What is Working Capital?

Working capital, also known as net working capital, is a statement of the amount of money in reserve that the company has to invest in its activities.

As the organization has debts receivable from customers and payable to suppliers, with different terms, it may be necessary, for example, to borrow money to make up the difference. When this happens, more cash will be needed.

In addition to these, there are also other components that the company needs resources to finance and continue to operate as normal, as with inventories.

These elements are known as current assets, that is, assets and rights that are traded over a period of one year, such as accounts receivable from customers.

In the same way, the company has current liabilities, which are obligations to be paid within one year. The most common example is debts to suppliers, of raw materials or goods.

How to calculate working capital

To calculate the value of working capital, it is necessary to know the resources that the company has as current assets and liabilities, discovering the net value through the formula:

Working Capital Formula

CCL = Current Assets – Current Liabilities

As current assets, as an example:

  • Cash or bank money;
  • Bills to receive;
  • Stocks of goods or raw materials;
  • Financial and similar investments.

And current liabilities, as an example:

  • Providers;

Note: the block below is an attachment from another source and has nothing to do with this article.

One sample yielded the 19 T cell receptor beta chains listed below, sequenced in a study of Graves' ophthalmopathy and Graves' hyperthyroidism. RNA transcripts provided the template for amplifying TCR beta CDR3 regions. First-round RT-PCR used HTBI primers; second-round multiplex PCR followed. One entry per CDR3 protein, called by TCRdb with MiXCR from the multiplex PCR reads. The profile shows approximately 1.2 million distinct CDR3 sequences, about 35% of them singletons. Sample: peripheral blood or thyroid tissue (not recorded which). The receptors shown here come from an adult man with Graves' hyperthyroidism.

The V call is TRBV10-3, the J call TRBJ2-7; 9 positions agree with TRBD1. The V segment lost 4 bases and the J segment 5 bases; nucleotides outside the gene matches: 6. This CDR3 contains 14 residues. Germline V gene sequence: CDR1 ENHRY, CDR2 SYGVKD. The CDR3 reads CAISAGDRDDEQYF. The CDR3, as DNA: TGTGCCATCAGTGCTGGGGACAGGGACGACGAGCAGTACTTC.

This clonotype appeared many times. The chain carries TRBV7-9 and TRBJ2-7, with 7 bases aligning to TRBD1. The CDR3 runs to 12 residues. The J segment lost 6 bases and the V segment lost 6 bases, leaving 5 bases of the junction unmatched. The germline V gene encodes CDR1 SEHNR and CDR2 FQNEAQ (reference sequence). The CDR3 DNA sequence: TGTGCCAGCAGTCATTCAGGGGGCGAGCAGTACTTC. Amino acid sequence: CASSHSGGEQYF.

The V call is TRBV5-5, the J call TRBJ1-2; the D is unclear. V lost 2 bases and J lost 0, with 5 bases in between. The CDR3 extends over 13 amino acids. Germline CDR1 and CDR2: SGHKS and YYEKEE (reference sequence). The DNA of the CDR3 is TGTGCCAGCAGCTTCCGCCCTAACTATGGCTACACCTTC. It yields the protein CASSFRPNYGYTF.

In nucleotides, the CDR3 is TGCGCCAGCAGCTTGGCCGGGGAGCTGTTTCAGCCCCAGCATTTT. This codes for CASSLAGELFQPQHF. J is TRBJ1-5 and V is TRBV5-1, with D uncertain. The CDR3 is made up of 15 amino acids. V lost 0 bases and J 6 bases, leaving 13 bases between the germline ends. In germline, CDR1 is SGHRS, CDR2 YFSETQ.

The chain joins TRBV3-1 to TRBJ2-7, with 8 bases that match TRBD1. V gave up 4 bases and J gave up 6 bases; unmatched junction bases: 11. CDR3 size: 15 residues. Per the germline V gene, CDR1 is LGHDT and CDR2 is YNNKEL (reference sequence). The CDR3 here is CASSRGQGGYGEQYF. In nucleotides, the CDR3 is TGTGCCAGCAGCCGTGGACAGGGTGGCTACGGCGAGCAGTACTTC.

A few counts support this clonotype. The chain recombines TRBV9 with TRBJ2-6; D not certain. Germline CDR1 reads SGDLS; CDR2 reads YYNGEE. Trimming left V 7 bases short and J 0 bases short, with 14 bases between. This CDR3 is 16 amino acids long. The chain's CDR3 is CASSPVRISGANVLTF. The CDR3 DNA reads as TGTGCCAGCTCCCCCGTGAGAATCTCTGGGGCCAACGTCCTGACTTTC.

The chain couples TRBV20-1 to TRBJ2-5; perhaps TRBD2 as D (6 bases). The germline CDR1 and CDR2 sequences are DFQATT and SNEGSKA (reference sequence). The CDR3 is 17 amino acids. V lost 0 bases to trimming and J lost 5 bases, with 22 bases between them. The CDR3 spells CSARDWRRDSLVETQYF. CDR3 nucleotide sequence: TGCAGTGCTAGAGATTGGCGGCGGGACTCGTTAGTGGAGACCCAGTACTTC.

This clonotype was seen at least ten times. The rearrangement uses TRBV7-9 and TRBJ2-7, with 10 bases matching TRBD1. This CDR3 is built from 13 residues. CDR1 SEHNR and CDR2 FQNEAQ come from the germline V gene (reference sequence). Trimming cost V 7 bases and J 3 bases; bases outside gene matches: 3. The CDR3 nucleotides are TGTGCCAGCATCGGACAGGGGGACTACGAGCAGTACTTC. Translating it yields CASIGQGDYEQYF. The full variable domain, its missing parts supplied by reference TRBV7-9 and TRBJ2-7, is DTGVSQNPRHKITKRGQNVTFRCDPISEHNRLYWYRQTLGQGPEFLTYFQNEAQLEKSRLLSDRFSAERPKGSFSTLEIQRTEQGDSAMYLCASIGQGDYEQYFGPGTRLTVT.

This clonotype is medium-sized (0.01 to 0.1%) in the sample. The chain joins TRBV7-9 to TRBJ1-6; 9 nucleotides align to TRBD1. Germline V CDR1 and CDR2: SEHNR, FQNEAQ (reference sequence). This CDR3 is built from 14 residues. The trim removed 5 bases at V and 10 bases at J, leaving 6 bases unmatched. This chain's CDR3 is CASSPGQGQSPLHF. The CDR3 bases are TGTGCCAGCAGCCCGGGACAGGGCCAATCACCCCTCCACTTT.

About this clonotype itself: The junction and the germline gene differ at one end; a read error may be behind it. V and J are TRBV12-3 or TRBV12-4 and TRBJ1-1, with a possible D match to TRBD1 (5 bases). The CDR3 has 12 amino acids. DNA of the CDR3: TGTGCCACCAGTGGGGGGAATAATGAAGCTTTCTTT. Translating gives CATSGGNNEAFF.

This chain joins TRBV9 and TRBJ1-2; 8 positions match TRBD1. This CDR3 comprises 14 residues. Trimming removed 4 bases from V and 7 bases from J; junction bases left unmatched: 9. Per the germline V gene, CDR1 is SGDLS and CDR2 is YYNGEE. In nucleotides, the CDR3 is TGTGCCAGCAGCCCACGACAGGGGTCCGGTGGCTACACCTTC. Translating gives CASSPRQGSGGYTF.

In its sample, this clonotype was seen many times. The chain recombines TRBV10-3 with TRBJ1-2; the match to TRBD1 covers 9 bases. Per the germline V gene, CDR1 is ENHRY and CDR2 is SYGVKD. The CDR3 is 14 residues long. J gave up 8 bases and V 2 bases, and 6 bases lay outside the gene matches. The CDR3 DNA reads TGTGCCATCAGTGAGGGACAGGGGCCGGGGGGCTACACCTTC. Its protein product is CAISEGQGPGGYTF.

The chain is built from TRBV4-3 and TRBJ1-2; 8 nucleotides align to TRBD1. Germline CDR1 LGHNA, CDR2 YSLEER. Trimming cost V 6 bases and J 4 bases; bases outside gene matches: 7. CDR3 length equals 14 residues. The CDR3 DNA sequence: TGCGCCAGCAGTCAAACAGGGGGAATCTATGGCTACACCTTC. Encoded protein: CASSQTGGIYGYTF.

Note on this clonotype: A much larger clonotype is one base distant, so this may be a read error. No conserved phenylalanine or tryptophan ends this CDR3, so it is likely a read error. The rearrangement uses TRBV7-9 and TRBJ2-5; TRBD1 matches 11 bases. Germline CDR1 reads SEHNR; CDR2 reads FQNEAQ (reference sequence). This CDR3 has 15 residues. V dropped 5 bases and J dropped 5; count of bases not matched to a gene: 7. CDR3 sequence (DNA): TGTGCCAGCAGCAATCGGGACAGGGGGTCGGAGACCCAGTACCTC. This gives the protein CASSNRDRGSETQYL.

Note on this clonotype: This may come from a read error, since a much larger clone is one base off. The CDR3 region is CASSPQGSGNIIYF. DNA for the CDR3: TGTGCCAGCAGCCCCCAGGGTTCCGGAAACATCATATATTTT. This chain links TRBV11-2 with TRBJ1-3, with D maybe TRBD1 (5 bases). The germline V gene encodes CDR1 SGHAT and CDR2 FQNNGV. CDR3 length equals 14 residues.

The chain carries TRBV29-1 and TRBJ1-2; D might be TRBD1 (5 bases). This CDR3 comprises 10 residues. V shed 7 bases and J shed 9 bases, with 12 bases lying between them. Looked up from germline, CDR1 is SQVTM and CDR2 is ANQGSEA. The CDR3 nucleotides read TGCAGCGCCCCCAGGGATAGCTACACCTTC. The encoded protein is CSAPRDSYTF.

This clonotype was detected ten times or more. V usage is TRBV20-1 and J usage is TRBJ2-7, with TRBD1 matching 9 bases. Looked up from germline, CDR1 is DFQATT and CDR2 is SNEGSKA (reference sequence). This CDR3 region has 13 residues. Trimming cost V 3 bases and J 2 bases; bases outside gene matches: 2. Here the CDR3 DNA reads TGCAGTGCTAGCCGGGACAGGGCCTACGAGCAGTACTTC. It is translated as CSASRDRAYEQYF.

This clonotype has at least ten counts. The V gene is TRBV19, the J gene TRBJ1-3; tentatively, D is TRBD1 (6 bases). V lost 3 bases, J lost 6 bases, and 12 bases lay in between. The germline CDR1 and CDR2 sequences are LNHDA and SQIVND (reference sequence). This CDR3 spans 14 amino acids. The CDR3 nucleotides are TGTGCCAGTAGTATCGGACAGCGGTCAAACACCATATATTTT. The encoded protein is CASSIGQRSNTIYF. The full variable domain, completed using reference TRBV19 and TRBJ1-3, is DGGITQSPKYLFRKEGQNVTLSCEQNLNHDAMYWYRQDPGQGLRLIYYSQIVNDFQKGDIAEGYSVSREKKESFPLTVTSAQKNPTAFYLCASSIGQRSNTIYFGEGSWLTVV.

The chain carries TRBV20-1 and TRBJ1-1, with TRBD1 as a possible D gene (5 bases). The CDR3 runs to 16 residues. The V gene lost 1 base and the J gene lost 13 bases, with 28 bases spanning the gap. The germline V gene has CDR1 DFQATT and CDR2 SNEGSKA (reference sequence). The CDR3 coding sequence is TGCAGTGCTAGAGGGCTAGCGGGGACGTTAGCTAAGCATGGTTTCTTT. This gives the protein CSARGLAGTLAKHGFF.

• Accounts payable (salaries, etc.);
  • Loans obtained.

This value represents the amount available for the investor to analyze his company’s position and the financial resources he has available.

Example

Considering a company with US $ 120 thousand in current assets and US $ 90 thousand in current liabilities, it will have available US $ 30 thousand in working capital.

On the other hand, if the liabilities are US $ 130 thousand, the company will need US $ 10 thousand to replace the working capital. In this case, you can apply for a long-term loan with the bank while reorganizing your finances.

Need for working capital

Since the beginning of the creation of the company, when the first capital is invested, part is destined to fixed assets, such as machinery, furniture, real estate. The other part of the money serves as a reserve for activities, forming working capital.

As your purchase, production or sale flows, this available value changes, and there is a minimum that this can achieve without damaging the business. Being below it will be necessary to make cash available.

Many organizations, mainly production companies, make cash outflows even before they sell their products and receive their revenues. When this happens, there is a positive working capital (NCG) need.

Otherwise, when companies are able to receive in advance or on very short terms, they have a negative NCG.